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JOURNAL ARTICLE

Clinical relevance of BCL2, BCL6, and MYC rearrangements in diffuse large B-cell lymphoma

M H Kramer, J Hermans, E Wijburg, K Philippo, E Geelen, J H van Krieken, D de Jong, E Maartense, E Schuuring, P M Kluin
Blood 1998 November 1, 92 (9): 3152-62
9787151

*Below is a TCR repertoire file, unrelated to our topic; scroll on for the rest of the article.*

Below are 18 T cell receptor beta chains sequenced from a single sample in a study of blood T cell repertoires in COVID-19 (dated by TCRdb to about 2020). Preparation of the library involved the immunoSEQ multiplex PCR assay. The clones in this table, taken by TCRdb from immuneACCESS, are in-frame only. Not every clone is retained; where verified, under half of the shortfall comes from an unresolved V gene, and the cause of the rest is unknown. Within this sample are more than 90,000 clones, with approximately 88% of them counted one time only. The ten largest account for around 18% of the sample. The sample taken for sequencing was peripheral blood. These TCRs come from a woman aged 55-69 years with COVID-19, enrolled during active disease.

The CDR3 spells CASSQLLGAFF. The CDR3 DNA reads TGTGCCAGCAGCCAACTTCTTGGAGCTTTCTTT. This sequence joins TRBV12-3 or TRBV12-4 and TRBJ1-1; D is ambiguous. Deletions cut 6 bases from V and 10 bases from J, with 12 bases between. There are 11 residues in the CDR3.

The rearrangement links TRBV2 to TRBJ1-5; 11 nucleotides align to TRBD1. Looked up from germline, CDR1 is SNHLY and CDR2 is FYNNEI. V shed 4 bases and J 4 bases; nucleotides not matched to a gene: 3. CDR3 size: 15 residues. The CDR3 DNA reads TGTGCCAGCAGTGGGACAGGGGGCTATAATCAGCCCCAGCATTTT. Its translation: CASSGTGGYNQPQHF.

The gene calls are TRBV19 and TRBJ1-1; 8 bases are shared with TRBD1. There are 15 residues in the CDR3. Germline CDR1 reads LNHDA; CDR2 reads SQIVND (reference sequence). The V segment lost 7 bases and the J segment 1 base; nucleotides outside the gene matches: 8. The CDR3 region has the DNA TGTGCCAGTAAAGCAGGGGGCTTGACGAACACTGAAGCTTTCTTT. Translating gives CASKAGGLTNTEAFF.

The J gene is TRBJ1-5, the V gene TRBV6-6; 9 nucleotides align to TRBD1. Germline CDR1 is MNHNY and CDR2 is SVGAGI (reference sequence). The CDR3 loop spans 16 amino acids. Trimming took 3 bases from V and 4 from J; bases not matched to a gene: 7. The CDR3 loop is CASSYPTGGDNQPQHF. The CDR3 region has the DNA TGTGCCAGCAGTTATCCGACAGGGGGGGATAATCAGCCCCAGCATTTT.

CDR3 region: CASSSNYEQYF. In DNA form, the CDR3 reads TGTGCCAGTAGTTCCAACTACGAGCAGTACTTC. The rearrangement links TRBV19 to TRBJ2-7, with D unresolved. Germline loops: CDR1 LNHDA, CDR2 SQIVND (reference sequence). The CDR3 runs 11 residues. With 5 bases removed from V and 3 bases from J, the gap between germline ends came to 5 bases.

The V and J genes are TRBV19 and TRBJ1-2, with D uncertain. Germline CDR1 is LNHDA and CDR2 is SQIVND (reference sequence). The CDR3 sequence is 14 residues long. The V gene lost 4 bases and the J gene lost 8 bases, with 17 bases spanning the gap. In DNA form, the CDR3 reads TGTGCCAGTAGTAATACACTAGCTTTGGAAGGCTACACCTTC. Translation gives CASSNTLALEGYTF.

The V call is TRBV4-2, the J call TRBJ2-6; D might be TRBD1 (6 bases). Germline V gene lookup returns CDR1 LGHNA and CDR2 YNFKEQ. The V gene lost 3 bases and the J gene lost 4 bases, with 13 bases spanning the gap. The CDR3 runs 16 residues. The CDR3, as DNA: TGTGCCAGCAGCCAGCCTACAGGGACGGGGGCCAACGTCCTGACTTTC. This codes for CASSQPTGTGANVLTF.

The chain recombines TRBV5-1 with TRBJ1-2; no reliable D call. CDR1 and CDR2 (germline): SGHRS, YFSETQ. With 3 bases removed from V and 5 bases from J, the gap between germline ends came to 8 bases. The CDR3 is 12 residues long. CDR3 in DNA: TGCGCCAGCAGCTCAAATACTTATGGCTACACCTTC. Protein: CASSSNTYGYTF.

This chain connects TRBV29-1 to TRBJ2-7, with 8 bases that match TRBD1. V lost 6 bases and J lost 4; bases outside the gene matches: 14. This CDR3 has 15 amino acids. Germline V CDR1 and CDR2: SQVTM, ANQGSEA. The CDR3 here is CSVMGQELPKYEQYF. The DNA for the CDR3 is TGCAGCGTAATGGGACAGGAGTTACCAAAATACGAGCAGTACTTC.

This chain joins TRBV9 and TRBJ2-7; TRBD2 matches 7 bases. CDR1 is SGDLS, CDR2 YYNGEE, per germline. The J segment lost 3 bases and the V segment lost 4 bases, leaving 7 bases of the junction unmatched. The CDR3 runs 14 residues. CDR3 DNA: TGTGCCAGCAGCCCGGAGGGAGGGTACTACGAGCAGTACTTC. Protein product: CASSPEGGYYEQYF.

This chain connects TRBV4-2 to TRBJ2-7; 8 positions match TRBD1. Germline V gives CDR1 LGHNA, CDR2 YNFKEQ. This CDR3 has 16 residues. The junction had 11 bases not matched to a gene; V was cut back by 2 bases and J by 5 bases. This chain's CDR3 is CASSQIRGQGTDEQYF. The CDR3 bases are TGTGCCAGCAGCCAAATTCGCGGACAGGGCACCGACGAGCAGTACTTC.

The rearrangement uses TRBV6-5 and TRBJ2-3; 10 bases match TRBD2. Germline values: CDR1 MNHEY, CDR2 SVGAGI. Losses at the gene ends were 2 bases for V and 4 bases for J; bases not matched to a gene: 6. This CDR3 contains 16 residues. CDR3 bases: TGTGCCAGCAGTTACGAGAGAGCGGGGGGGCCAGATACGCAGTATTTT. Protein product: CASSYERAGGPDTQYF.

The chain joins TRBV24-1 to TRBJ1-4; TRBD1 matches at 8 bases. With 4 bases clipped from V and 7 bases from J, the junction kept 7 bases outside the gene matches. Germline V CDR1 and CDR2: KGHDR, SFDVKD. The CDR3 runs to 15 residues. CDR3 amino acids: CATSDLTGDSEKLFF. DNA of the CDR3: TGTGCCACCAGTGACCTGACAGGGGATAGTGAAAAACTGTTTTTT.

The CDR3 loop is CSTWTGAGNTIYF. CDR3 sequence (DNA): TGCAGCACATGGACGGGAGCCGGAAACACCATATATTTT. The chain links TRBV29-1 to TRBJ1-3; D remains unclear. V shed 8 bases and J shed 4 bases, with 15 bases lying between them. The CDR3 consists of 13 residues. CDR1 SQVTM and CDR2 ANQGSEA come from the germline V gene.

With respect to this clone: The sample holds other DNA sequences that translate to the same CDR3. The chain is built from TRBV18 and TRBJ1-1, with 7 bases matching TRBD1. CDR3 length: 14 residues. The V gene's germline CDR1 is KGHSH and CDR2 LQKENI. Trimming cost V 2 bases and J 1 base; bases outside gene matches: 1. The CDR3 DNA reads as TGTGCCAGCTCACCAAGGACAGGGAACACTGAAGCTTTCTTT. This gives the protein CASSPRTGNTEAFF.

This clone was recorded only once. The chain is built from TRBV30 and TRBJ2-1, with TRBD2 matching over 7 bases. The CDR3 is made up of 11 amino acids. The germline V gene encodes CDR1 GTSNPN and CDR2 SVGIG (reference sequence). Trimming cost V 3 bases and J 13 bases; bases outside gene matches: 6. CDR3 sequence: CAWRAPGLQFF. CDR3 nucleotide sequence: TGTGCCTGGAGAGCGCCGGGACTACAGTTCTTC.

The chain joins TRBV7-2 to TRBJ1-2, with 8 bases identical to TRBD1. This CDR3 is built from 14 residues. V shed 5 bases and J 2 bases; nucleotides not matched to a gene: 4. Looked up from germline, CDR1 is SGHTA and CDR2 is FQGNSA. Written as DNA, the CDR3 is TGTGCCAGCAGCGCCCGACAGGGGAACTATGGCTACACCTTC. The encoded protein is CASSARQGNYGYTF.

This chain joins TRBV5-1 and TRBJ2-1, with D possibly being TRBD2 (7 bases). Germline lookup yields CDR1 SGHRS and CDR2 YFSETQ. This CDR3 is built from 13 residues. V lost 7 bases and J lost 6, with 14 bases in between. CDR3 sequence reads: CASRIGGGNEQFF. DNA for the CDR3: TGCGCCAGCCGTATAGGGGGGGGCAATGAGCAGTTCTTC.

Diffuse large B-cell lymphoma (DLCL) is characterized by a marked degree of morphologic and clinical heterogeneity. We studied 156 patients with de novo DLCL for rearrangements of the BCL2, BCL6, and MYC oncogenes by Southern blot analysis and BCL2 protein expression. We related these data to the primary site of presentation, disease stage, and other clinical risk factors. Structural alterations of BCL2, BCL6, and MYC were detected in 25 of 156, 36 of 116, and 10 of 151 patients, respectively. Three cases showed a combination of BCL2 and BCL6 rearrangements, and two cases had a combination of BCL6 and MYC rearrangements. BCL2 rearrangement was found more often in extensive (39%) and primary nodal (17%) lymphomas than in extranodal cases (4%) (P = .003). BCL2 rearrangement was present in none of 40 patients with stage I disease, but in 22% of patients with stage II to IV (P = .006). The presence of BCL2 rearrangements did not significantly affect overall survival (OS) or disease-free survival (DFS). In contrast, high BCL2 protein expression adversely affected both OS (P = .008) and DFS (P = .01). BCL2 protein expression was poorly correlated with BCL2 rearrangement: only 52% of BCL2-rearranged lymphomas and 37% of BCL2-unrearranged cases had high BCL2 protein expression. Rearrangement of BCL6 was found more often in patients with extranodal (36%) and extensive (39%) presentation versus primary nodal disease (28%). No significant correlation was found with disease stage, lymphadenopathy, or bone marrow involvement. DFS and OS were not influenced by BCL6 rearrangements. MYC rearrangements were found in 16% of primary extranodal lymphomas, versus 2% of primary nodal cases (P = .02). In particular, gastrointestinal (GI) lymphomas (5 of 18 cases, 28%) were affected by MYC rearrangements. The distinct biologic behavior of these extranodal lymphomas was reflected by a high complete remission (CR) rate: 7 of 10 patients with MYC rearrangement attained complete remission and 6 responders remained alive for more than 4 years, resulting in a trend for better DFS (P = .07). These data show the complex nature of molecular events in DLCL, which is a reflection of the morphologic and clinical heterogeneity of these lymphomas. However, thus far, these genetic rearrangements fail as prognostic markers.

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